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From Noah Slater <>
Subject Re: [DISCUSS] Don't assign tickets to people when triaging
Date Thu, 11 Apr 2013 11:47:25 GMT
Of course releases are important.

But if our current cadence is putting too much pressure on the community,
one option might be to do our releases further apart from each other. Or,
we get strict about the principal of time based releases: i.e. if your
feature is not ready for the freeze, then it doesn't make it in. No big
deal. If it's ready for the next freeze, then we'll ship it then.

Also, I may be reading your message wrong, but there's no need for this to
be a divisive argument. There are no "sides" to this. As a community, it is
up to us all to identify our problems, and figure out solutions.

So what problems do you think we'll run in to if we stop assigning the
majority of bugs, and how do you think we can mitigate those problems? Or
do you have another idea in mind altogether?

On 11 April 2013 12:40, Abhinandan Prateek <>wrote:

> I think it will be good if we also find out a process so that the release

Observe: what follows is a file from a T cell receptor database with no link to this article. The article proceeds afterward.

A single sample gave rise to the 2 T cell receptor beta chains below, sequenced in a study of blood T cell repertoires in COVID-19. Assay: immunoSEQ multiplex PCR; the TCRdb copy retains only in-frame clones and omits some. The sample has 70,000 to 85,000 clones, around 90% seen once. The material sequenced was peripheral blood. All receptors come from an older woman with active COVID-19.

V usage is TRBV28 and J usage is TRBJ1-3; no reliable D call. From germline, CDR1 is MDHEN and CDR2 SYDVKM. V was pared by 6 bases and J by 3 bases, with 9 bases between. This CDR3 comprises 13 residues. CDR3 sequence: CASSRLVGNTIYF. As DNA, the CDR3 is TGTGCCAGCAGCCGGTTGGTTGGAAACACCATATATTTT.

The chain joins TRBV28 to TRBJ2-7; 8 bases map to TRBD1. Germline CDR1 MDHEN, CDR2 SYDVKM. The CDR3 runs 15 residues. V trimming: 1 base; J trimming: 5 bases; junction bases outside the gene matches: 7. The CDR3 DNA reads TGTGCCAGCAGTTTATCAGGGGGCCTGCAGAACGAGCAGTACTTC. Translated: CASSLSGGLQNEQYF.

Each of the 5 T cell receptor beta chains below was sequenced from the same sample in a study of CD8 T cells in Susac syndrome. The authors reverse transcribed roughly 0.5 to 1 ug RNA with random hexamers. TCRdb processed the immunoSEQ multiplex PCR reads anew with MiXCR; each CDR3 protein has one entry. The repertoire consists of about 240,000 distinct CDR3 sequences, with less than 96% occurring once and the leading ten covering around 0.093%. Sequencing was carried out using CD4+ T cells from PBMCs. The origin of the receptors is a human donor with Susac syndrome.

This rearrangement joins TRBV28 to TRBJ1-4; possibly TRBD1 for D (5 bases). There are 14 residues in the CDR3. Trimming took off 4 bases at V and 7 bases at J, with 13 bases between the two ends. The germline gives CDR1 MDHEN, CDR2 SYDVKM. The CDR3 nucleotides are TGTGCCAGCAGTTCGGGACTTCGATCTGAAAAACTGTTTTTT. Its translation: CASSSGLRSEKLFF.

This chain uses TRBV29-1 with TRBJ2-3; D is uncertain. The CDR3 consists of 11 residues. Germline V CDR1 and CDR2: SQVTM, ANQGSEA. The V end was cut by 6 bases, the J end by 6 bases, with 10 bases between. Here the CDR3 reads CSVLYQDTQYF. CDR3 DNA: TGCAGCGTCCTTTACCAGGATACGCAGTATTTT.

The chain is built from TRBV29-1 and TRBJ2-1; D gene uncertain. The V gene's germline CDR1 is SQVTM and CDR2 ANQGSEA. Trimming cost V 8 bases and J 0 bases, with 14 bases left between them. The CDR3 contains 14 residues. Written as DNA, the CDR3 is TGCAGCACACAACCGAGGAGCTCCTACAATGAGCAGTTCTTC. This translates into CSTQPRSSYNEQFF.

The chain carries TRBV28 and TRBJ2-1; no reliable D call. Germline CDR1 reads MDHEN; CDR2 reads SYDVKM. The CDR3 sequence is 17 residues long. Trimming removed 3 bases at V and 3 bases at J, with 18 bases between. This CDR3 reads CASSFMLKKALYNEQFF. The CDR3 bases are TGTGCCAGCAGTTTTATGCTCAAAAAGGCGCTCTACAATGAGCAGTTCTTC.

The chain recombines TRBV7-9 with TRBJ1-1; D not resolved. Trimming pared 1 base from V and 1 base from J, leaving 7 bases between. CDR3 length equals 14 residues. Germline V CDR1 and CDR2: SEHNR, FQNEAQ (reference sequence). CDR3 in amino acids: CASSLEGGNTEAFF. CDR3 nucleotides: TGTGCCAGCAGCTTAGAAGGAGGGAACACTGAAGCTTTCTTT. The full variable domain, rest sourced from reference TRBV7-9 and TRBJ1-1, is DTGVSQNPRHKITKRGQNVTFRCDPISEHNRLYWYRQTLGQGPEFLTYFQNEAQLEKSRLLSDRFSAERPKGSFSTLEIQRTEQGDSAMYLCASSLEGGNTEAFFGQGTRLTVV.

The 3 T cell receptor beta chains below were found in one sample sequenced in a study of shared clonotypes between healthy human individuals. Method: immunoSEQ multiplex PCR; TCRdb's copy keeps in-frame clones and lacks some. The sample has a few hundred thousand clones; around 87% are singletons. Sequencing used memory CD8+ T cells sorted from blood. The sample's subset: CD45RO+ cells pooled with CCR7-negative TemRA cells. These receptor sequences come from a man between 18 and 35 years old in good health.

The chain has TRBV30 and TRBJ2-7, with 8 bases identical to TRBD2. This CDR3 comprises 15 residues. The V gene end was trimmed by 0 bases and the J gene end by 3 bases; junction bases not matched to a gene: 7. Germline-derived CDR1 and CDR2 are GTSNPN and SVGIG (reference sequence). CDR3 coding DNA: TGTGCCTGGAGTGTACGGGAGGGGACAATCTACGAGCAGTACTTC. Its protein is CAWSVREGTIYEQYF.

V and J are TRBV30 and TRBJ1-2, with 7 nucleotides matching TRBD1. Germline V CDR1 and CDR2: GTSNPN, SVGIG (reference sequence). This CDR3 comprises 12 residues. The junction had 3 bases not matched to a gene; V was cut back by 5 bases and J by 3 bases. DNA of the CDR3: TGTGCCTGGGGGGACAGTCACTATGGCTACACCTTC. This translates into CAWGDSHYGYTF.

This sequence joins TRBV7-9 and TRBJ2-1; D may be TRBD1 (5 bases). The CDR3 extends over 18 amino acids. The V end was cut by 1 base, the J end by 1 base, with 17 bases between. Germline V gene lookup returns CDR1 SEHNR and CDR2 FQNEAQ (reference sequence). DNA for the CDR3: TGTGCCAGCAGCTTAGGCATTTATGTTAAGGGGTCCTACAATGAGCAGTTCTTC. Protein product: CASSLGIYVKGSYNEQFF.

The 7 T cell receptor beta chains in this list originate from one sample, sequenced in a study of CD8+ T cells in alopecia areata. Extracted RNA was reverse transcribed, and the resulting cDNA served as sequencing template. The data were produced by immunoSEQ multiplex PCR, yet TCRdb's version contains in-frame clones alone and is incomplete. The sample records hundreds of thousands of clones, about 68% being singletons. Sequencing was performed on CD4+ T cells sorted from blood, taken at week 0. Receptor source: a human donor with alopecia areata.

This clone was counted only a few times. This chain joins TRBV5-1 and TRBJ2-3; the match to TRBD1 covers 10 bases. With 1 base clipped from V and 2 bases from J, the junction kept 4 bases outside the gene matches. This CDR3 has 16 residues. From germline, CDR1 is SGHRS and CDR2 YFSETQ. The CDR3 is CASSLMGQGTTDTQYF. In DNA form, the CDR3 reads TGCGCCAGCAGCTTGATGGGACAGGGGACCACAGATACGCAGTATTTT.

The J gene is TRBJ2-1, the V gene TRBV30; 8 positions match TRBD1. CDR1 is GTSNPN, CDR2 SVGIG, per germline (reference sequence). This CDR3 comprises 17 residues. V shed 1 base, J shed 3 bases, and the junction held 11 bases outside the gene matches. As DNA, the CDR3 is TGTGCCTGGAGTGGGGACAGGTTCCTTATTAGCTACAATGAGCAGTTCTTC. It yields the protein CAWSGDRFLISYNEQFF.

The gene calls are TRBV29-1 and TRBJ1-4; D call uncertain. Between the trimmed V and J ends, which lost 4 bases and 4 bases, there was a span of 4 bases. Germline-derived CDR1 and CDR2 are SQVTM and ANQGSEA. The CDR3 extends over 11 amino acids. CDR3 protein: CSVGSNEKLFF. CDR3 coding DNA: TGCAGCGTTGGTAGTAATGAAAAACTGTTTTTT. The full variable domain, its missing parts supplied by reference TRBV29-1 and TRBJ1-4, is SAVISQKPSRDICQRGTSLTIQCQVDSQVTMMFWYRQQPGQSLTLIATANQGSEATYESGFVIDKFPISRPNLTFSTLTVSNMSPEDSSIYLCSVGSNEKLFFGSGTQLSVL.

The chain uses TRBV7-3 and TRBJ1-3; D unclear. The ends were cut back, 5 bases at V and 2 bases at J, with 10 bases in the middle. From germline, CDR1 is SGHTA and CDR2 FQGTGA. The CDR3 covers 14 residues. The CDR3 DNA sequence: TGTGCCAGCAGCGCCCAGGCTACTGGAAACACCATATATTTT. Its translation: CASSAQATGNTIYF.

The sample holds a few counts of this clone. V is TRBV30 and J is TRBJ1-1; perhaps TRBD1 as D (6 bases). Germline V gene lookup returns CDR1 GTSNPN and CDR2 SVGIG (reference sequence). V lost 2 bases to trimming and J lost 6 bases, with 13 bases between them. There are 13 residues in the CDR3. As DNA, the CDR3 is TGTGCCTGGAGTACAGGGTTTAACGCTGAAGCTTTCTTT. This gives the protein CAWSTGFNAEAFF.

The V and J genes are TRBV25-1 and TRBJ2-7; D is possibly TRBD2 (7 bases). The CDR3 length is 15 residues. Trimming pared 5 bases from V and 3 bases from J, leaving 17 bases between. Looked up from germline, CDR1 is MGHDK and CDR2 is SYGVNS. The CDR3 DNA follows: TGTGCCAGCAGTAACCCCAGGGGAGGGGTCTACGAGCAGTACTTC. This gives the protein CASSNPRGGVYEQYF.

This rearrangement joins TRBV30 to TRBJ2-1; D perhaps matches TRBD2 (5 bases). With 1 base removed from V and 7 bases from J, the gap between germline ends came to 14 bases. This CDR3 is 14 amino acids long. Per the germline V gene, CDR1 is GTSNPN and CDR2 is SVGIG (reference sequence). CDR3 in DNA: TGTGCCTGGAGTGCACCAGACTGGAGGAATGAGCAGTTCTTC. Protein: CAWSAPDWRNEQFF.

> cycle is not affected by unclaimed bugs sitting out there. Here I am
> assuming the releases are important.
> I guess the discussion has turned into keeping things free without
> offering solutions to problems that that system will create.
> On 11/04/13 5:04 PM, "John Burwell" <> wrote:
> >+1
> >
> >On Apr 11, 2013, at 7:22 AM, Noah Slater <> wrote:
> >
> >> On 11 April 2013 11:22, Abhinandan Prateek
> >><>wrote:
> >>
> >>>
> >>> 7-8 days is a huge time lost. I was suggesting that this to be 3 days.
> >>>Let
> >>> other community members chime in too.
> >>
> >>
> >> I should have replied to this in my previous missive. But I want to
> >> reenforce how unhealthy I believe this practice is. 7-8 days, or even 3
> >> days "being a huge time loss" makes absolutely no sense to me at all.
> >> Assigning a bug should not mean it gets fixed any faster. If it does,
> >>then
> >> we need to change the way we are working. (And if this means changing
> >>the
> >> JIRA ticket workflow, then so be it. If something isn't working for us,
> >>we
> >> change it.)
> >>
> >> In fact, I would go so far as to say that we should think of assigning
> >>bugs
> >> as an exclusionary practice. Every time you assign a bug, you're
> >>shutting
> >> out the community. That's how we should think about it. Assign the bug,
> >> shut out the community. And so, I would say we should try to avoid doing
> >> it, unless it is absolutely necessary. (Such as when you're
> >>co-ordinating
> >> some release critical work, or when you, yourself, are about to start
> >>work
> >> on something. Of course, it's perfectly fine to shut out the community,
> >>if
> >> you're doing that at the same time as starting work on something!)
> >>
> >>
> >> --
> >> NS
> >


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